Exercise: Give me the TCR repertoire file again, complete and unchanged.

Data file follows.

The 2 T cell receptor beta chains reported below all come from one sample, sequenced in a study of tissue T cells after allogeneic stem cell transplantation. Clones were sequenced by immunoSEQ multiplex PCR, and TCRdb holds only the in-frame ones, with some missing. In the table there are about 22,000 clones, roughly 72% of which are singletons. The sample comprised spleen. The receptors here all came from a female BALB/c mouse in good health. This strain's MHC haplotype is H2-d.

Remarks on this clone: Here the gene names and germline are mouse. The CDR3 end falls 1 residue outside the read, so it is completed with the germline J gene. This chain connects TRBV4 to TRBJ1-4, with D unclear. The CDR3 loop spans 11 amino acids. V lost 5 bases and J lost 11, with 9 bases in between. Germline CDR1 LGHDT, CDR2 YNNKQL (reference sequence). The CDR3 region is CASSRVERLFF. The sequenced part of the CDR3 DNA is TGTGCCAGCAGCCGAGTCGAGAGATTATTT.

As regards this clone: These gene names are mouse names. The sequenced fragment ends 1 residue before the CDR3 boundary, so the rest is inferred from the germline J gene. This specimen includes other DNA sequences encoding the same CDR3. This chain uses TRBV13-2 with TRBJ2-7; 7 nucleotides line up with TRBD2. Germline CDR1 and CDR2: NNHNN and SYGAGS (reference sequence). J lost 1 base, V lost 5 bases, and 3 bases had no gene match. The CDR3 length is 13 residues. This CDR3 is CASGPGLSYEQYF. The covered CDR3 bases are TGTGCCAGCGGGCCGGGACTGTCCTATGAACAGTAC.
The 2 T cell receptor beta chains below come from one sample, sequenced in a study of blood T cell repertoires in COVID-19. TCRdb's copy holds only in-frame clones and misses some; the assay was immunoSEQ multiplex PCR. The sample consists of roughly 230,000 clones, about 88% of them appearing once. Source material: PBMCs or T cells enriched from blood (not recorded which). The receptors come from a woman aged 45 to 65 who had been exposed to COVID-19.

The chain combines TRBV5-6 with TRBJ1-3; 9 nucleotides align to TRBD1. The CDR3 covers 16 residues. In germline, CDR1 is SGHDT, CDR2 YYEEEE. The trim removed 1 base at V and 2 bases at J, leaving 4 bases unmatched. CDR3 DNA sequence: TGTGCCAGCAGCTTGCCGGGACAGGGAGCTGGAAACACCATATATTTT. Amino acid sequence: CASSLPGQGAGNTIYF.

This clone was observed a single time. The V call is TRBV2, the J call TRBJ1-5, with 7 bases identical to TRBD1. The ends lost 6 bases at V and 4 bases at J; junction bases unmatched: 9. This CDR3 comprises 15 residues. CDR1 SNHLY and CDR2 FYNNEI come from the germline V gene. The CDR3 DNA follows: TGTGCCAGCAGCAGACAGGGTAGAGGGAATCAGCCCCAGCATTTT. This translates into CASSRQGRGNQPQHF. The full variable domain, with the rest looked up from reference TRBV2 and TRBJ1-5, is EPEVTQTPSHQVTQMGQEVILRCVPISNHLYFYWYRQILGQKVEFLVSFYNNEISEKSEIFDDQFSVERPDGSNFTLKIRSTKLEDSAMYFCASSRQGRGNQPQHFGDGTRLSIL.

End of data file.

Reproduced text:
The 2 T cell receptor beta chains reported below all come from one sample, sequenced in a study of tissue T cells after allogeneic stem cell transplantation. Clones were sequenced by immunoSEQ multiplex PCR, and TCRdb holds only the in-frame ones, with some missing. In the table there are about 22,000 clones, roughly 72% of which are singletons. The sample comprised spleen. The receptors here all came from a female BALB/c mouse in good health. This strain's MHC haplotype is H2-d.

Remarks on this clone: Here the gene names and germline are mouse. The CDR3 end falls 1 residue outside the read, so it is completed with the germline J gene. This chain connects TRBV4 to TRBJ1-4, with D unclear. The CDR3 loop spans 11 amino acids. V lost 5 bases and J lost 11, with 9 bases in between. Germline CDR1 LGHDT, CDR2 YNNKQL (reference sequence). The CDR3 region is CASSRVERLFF. The sequenced part of the CDR3 DNA is TGTGCCAGCAGCCGAGTCGAGAGATTATTT.

As regards this clone: These gene names are mouse names. The sequenced fragment ends 1 residue before the CDR3 boundary, so the rest is inferred from the germline J gene. This specimen includes other DNA sequences encoding the same CDR3. This chain uses TRBV13-2 with TRBJ2-7; 7 nucleotides line up with TRBD2. Germline CDR1 and CDR2: NNHNN and SYGAGS (reference sequence). J lost 1 base, V lost 5 bases, and 3 bases had no gene match. The CDR3 length is 13 residues. This CDR3 is CASGPGLSYEQYF. The covered CDR3 bases are TGTGCCAGCGGGCCGGGACTGTCCTATGAACAGTAC.
The 2 T cell receptor beta chains below come from one sample, sequenced in a study of blood T cell repertoires in COVID-19. TCRdb's copy holds only in-frame clones and misses some; the assay was immunoSEQ multiplex PCR. The sample consists of roughly 230,000 clones, about 88% of them appearing once. Source material: PBMCs or T cells enriched from blood (not recorded which). The receptors come from a woman aged 45 to 65 who had been exposed to COVID-19.

The chain combines TRBV5-6 with TRBJ1-3; 9 nucleotides align to TRBD1. The CDR3 covers 16 residues. In germline, CDR1 is SGHDT, CDR2 YYEEEE. The trim removed 1 base at V and 2 bases at J, leaving 4 bases unmatched. CDR3 DNA sequence: TGTGCCAGCAGCTTGCCGGGACAGGGAGCTGGAAACACCATATATTTT. Amino acid sequence: CASSLPGQGAGNTIYF.

This clone was observed a single time. The V call is TRBV2, the J call TRBJ1-5, with 7 bases identical to TRBD1. The ends lost 6 bases at V and 4 bases at J; junction bases unmatched: 9. This CDR3 comprises 15 residues. CDR1 SNHLY and CDR2 FYNNEI come from the germline V gene. The CDR3 DNA follows: TGTGCCAGCAGCAGACAGGGTAGAGGGAATCAGCCCCAGCATTTT. This translates into CASSRQGRGNQPQHF. The full variable domain, with the rest looked up from reference TRBV2 and TRBJ1-5, is EPEVTQTPSHQVTQMGQEVILRCVPISNHLYFYWYRQILGQKVEFLVSFYNNEISEKSEIFDDQFSVERPDGSNFTLKIRSTKLEDSAMYFCASSRQGRGNQPQHFGDGTRLSIL.